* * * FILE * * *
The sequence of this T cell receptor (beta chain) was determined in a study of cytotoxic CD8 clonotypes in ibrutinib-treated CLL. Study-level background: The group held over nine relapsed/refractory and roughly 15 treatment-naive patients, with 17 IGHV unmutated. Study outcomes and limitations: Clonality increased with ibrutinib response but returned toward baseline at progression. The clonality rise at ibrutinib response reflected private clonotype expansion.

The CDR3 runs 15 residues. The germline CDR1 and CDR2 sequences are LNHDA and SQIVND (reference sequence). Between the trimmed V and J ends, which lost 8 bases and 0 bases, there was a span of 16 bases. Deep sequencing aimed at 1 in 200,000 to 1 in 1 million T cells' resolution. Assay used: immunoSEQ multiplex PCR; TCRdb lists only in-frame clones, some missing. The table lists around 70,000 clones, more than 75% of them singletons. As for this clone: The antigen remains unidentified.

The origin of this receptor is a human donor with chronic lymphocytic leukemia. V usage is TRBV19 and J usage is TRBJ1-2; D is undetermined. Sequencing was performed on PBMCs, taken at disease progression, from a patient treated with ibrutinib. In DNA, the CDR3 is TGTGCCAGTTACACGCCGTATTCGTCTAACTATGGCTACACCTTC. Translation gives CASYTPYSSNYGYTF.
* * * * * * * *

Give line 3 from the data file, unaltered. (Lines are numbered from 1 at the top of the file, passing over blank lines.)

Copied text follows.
The origin of this receptor is a human donor with chronic lymphocytic leukemia. V usage is TRBV19 and J usage is TRBJ1-2; D is undetermined. Sequencing was performed on PBMCs, taken at disease progression, from a patient treated with ibrutinib. In DNA, the CDR3 is TGTGCCAGTTACACGCCGTATTCGTCTAACTATGGCTACACCTTC. Translation gives CASYTPYSSNYGYTF.